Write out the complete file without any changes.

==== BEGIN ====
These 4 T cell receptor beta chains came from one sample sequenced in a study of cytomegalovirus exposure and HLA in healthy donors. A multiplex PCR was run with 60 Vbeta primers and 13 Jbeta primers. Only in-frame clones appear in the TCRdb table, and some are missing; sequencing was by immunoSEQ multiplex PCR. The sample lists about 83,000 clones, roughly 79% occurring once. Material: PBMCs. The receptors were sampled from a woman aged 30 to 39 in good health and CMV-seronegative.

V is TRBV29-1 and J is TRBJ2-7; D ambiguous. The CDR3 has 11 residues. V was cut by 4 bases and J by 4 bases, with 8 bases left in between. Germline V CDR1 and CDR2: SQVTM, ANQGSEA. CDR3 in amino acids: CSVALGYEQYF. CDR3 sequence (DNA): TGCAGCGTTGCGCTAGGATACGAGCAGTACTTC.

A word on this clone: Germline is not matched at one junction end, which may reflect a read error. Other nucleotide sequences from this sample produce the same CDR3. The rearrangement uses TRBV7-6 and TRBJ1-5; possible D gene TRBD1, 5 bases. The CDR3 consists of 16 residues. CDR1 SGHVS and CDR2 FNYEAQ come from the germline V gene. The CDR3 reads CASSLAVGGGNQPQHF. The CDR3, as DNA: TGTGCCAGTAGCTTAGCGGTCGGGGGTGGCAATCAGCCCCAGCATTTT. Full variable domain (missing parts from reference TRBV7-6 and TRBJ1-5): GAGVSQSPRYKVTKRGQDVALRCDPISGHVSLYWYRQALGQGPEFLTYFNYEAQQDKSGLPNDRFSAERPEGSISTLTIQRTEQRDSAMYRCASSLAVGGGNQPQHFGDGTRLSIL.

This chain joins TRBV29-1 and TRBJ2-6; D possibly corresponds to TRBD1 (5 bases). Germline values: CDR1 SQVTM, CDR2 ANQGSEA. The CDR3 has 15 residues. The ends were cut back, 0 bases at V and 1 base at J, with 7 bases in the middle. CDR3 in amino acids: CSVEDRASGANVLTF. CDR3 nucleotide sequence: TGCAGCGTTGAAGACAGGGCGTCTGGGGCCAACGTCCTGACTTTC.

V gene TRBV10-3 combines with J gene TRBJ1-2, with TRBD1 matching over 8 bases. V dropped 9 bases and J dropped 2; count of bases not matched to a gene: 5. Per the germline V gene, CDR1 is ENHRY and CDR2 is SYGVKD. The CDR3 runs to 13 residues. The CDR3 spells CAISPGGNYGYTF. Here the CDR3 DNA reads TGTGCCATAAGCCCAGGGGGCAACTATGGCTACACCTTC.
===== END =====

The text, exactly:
These 4 T cell receptor beta chains came from one sample sequenced in a study of cytomegalovirus exposure and HLA in healthy donors. A multiplex PCR was run with 60 Vbeta primers and 13 Jbeta primers. Only in-frame clones appear in the TCRdb table, and some are missing; sequencing was by immunoSEQ multiplex PCR. The sample lists about 83,000 clones, roughly 79% occurring once. Material: PBMCs. The receptors were sampled from a woman aged 30 to 39 in good health and CMV-seronegative.

V is TRBV29-1 and J is TRBJ2-7; D ambiguous. The CDR3 has 11 residues. V was cut by 4 bases and J by 4 bases, with 8 bases left in between. Germline V CDR1 and CDR2: SQVTM, ANQGSEA. CDR3 in amino acids: CSVALGYEQYF. CDR3 sequence (DNA): TGCAGCGTTGCGCTAGGATACGAGCAGTACTTC.

A word on this clone: Germline is not matched at one junction end, which may reflect a read error. Other nucleotide sequences from this sample produce the same CDR3. The rearrangement uses TRBV7-6 and TRBJ1-5; possible D gene TRBD1, 5 bases. The CDR3 consists of 16 residues. CDR1 SGHVS and CDR2 FNYEAQ come from the germline V gene. The CDR3 reads CASSLAVGGGNQPQHF. The CDR3, as DNA: TGTGCCAGTAGCTTAGCGGTCGGGGGTGGCAATCAGCCCCAGCATTTT. Full variable domain (missing parts from reference TRBV7-6 and TRBJ1-5): GAGVSQSPRYKVTKRGQDVALRCDPISGHVSLYWYRQALGQGPEFLTYFNYEAQQDKSGLPNDRFSAERPEGSISTLTIQRTEQRDSAMYRCASSLAVGGGNQPQHFGDGTRLSIL.

This chain joins TRBV29-1 and TRBJ2-6; D possibly corresponds to TRBD1 (5 bases). Germline values: CDR1 SQVTM, CDR2 ANQGSEA. The CDR3 has 15 residues. The ends were cut back, 0 bases at V and 1 base at J, with 7 bases in the middle. CDR3 in amino acids: CSVEDRASGANVLTF. CDR3 nucleotide sequence: TGCAGCGTTGAAGACAGGGCGTCTGGGGCCAACGTCCTGACTTTC.

V gene TRBV10-3 combines with J gene TRBJ1-2, with TRBD1 matching over 8 bases. V dropped 9 bases and J dropped 2; count of bases not matched to a gene: 5. Per the germline V gene, CDR1 is ENHRY and CDR2 is SYGVKD. The CDR3 runs to 13 residues. The CDR3 spells CAISPGGNYGYTF. Here the CDR3 DNA reads TGTGCCATAAGCCCAGGGGGCAACTATGGCTACACCTTC.